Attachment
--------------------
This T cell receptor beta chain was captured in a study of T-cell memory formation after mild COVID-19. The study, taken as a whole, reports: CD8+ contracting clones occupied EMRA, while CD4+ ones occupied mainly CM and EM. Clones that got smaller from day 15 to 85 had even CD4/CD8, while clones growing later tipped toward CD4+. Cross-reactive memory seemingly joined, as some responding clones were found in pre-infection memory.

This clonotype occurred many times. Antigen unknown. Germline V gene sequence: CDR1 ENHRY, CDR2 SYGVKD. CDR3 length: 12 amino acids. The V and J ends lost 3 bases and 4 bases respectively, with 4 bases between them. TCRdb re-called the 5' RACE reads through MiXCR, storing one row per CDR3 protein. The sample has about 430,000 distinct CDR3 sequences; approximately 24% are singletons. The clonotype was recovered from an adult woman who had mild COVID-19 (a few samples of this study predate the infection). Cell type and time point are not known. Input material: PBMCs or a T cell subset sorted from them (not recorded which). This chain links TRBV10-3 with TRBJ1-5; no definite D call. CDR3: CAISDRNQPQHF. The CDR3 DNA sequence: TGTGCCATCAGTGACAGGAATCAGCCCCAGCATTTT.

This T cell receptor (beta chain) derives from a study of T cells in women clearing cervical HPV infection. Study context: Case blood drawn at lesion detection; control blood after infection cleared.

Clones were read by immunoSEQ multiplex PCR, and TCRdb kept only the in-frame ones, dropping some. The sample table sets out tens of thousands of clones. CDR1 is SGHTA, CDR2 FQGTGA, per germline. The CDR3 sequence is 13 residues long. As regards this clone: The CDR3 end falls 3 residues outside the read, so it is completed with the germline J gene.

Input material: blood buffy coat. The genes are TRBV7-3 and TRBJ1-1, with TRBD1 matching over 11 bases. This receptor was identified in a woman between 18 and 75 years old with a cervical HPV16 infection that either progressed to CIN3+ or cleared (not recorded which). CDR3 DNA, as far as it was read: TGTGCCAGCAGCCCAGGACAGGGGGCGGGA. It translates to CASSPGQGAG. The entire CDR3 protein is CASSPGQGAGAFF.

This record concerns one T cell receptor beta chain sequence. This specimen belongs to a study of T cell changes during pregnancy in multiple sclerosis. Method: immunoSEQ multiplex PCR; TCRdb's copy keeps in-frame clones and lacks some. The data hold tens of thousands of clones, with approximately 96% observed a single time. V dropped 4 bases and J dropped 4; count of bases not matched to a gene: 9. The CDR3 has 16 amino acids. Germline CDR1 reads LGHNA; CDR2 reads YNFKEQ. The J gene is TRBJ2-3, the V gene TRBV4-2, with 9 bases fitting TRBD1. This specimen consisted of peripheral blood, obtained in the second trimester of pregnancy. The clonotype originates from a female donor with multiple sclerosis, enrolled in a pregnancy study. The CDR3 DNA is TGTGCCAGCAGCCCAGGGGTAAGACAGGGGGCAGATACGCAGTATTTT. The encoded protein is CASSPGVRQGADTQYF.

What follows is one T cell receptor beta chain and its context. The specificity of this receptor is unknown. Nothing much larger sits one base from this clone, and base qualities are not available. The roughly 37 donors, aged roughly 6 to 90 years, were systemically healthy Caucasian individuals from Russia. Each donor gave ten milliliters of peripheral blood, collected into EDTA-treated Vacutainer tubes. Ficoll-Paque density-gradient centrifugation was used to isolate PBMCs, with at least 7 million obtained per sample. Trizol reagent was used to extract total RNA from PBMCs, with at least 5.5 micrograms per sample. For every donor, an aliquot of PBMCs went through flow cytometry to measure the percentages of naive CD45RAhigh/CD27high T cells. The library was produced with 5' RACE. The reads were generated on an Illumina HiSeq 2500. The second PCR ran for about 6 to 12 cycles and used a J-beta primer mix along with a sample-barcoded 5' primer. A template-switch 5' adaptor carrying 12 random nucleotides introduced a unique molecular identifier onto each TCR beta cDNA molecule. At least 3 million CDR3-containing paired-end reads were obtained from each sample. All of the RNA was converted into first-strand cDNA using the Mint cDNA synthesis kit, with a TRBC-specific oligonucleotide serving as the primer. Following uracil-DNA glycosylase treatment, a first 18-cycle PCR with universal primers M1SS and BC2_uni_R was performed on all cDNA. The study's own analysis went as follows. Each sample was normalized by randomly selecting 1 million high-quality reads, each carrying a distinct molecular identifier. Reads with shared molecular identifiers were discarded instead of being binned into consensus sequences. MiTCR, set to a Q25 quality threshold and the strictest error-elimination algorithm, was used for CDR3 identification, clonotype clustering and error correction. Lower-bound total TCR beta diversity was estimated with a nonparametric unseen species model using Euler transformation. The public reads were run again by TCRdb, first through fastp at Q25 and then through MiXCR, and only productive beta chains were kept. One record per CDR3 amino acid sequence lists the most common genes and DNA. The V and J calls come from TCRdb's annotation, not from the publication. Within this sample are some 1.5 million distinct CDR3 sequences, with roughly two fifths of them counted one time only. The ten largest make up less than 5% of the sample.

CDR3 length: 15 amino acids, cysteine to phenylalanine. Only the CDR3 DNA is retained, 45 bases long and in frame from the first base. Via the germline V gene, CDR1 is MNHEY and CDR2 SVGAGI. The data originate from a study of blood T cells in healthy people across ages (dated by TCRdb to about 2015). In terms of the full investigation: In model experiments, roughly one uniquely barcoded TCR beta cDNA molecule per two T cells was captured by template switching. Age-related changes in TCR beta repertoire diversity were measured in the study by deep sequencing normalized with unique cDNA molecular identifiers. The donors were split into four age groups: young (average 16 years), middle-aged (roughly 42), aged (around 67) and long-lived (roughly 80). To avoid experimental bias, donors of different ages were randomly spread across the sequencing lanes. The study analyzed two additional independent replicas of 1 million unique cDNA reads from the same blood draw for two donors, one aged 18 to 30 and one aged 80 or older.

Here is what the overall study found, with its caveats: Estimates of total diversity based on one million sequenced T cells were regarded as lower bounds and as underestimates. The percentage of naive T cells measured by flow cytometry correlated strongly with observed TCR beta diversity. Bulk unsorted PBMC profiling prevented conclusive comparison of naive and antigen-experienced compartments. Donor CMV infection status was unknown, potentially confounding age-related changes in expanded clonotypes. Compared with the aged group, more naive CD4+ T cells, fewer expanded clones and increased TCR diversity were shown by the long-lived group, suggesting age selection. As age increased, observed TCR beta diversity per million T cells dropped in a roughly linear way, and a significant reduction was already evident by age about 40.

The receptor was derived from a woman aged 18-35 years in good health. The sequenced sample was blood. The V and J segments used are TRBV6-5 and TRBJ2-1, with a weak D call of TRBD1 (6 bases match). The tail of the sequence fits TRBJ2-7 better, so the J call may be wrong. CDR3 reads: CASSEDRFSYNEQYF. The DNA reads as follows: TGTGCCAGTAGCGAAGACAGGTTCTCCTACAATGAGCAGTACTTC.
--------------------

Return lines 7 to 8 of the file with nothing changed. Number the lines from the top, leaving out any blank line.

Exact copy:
What follows is one T cell receptor beta chain and its context. The specificity of this receptor is unknown. Nothing much larger sits one base from this clone, and base qualities are not available. The roughly 37 donors, aged roughly 6 to 90 years, were systemically healthy Caucasian individuals from Russia. Each donor gave ten milliliters of peripheral blood, collected into EDTA-treated Vacutainer tubes. Ficoll-Paque density-gradient centrifugation was used to isolate PBMCs, with at least 7 million obtained per sample. Trizol reagent was used to extract total RNA from PBMCs, with at least 5.5 micrograms per sample. For every donor, an aliquot of PBMCs went through flow cytometry to measure the percentages of naive CD45RAhigh/CD27high T cells. The library was produced with 5' RACE. The reads were generated on an Illumina HiSeq 2500. The second PCR ran for about 6 to 12 cycles and used a J-beta primer mix along with a sample-barcoded 5' primer. A template-switch 5' adaptor carrying 12 random nucleotides introduced a unique molecular identifier onto each TCR beta cDNA molecule. At least 3 million CDR3-containing paired-end reads were obtained from each sample. All of the RNA was converted into first-strand cDNA using the Mint cDNA synthesis kit, with a TRBC-specific oligonucleotide serving as the primer. Following uracil-DNA glycosylase treatment, a first 18-cycle PCR with universal primers M1SS and BC2_uni_R was performed on all cDNA. The study's own analysis went as follows. Each sample was normalized by randomly selecting 1 million high-quality reads, each carrying a distinct molecular identifier. Reads with shared molecular identifiers were discarded instead of being binned into consensus sequences. MiTCR, set to a Q25 quality threshold and the strictest error-elimination algorithm, was used for CDR3 identification, clonotype clustering and error correction. Lower-bound total TCR beta diversity was estimated with a nonparametric unseen species model using Euler transformation. The public reads were run again by TCRdb, first through fastp at Q25 and then through MiXCR, and only productive beta chains were kept. One record per CDR3 amino acid sequence lists the most common genes and DNA. The V and J calls come from TCRdb's annotation, not from the publication. Within this sample are some 1.5 million distinct CDR3 sequences, with roughly two fifths of them counted one time only. The ten largest make up less than 5% of the sample.

CDR3 length: 15 amino acids, cysteine to phenylalanine. Only the CDR3 DNA is retained, 45 bases long and in frame from the first base. Via the germline V gene, CDR1 is MNHEY and CDR2 SVGAGI. The data originate from a study of blood T cells in healthy people across ages (dated by TCRdb to about 2015). In terms of the full investigation: In model experiments, roughly one uniquely barcoded TCR beta cDNA molecule per two T cells was captured by template switching. Age-related changes in TCR beta repertoire diversity were measured in the study by deep sequencing normalized with unique cDNA molecular identifiers. The donors were split into four age groups: young (average 16 years), middle-aged (roughly 42), aged (around 67) and long-lived (roughly 80). To avoid experimental bias, donors of different ages were randomly spread across the sequencing lanes. The study analyzed two additional independent replicas of 1 million unique cDNA reads from the same blood draw for two donors, one aged 18 to 30 and one aged 80 or older.